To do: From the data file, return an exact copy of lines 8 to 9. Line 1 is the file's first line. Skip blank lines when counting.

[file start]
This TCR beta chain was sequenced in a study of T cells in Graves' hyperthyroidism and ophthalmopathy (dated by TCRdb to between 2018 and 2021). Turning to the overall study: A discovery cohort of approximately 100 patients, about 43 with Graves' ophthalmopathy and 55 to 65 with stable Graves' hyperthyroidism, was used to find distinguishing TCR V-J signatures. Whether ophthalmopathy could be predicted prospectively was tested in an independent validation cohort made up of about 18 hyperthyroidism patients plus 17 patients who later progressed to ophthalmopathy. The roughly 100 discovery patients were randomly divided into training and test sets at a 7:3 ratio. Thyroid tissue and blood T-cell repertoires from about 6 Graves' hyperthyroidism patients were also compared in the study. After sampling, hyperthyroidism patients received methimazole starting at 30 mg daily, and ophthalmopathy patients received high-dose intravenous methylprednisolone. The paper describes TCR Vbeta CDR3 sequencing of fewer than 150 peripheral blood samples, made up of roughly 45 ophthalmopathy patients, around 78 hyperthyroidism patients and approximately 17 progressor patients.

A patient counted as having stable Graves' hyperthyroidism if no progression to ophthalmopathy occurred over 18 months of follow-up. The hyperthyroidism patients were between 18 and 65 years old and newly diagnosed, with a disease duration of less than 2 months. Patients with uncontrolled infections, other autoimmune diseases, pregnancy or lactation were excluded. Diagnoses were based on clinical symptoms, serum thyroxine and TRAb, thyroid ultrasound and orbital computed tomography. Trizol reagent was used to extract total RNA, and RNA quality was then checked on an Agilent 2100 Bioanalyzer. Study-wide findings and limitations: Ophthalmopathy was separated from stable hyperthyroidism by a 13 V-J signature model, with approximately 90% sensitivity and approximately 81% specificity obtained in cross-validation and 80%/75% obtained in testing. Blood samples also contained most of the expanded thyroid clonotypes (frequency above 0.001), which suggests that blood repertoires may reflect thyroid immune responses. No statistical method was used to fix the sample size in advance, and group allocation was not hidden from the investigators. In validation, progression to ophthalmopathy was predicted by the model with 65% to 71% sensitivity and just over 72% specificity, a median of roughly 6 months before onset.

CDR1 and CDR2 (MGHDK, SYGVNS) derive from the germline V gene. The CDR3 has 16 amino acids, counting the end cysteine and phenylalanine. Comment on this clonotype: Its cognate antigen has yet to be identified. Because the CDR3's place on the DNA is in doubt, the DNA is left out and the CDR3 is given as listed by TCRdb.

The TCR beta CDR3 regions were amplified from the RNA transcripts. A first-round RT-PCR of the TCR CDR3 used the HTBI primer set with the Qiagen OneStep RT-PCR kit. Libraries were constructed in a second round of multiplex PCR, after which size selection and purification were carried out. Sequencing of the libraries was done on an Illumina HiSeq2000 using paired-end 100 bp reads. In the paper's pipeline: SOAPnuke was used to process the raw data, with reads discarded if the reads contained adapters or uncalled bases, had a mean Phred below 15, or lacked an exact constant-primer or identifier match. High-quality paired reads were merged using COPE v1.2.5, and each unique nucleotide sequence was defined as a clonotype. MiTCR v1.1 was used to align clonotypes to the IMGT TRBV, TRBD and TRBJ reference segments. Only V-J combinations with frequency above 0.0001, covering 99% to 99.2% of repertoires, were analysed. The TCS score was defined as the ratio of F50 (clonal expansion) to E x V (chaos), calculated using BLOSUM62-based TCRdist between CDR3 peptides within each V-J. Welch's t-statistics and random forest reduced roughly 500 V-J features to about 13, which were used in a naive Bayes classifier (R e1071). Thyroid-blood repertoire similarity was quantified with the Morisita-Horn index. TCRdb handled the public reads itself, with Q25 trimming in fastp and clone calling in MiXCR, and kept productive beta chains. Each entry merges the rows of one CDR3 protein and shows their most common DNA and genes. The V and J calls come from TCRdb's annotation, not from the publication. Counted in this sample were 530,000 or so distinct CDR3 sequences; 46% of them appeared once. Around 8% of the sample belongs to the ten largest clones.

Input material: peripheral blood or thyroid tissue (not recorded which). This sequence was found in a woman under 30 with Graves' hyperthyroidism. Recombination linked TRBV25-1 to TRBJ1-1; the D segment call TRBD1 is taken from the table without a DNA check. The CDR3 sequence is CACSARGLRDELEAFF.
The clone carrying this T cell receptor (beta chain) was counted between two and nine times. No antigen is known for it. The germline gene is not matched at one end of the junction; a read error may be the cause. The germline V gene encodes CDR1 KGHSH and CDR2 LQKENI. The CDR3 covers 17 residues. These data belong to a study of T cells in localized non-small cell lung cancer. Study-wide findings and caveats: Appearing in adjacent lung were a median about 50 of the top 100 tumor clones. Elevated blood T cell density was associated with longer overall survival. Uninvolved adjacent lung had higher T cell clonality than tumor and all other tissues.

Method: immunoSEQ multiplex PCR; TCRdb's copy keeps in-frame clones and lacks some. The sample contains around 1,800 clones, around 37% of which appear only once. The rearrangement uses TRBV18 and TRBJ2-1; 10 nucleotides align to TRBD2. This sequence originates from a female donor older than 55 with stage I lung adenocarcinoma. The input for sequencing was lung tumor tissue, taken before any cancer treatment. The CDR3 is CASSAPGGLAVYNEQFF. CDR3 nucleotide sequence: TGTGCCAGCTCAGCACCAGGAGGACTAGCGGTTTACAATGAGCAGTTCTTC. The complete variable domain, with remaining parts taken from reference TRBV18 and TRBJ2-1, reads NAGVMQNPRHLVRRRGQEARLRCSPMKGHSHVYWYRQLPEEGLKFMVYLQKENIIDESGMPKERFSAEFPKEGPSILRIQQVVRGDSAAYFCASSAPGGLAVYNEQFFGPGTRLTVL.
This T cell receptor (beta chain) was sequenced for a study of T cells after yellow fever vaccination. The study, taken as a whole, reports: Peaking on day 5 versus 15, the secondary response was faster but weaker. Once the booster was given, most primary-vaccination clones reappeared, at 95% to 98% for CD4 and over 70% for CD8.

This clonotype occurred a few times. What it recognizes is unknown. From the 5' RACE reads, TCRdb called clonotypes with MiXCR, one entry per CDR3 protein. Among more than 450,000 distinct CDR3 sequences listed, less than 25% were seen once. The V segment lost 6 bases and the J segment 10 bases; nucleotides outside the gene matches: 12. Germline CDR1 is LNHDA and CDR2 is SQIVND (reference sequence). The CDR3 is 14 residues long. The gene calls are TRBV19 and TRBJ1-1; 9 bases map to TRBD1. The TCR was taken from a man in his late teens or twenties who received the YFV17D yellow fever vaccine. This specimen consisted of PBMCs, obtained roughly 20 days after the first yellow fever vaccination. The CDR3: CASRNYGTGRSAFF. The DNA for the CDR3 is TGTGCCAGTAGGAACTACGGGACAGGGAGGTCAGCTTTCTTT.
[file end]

This T cell receptor (beta chain) was sequenced for a study of T cells after yellow fever vaccination. The study, taken as a whole, reports: Peaking on day 5 versus 15, the secondary response was faster but weaker. Once the booster was given, most primary-vaccination clones reappeared, at 95% to 98% for CD4 and over 70% for CD8.

This clonotype occurred a few times. What it recognizes is unknown. From the 5' RACE reads, TCRdb called clonotypes with MiXCR, one entry per CDR3 protein. Among more than 450,000 distinct CDR3 sequences listed, less than 25% were seen once. The V segment lost 6 bases and the J segment 10 bases; nucleotides outside the gene matches: 12. Germline CDR1 is LNHDA and CDR2 is SQIVND (reference sequence). The CDR3 is 14 residues long. The gene calls are TRBV19 and TRBJ1-1; 9 bases map to TRBD1. The TCR was taken from a man in his late teens or twenties who received the YFV17D yellow fever vaccine. This specimen consisted of PBMCs, obtained roughly 20 days after the first yellow fever vaccination. The CDR3: CASRNYGTGRSAFF. The DNA for the CDR3 is TGTGCCAGTAGGAACTACGGGACAGGGAGGTCAGCTTTCTTT.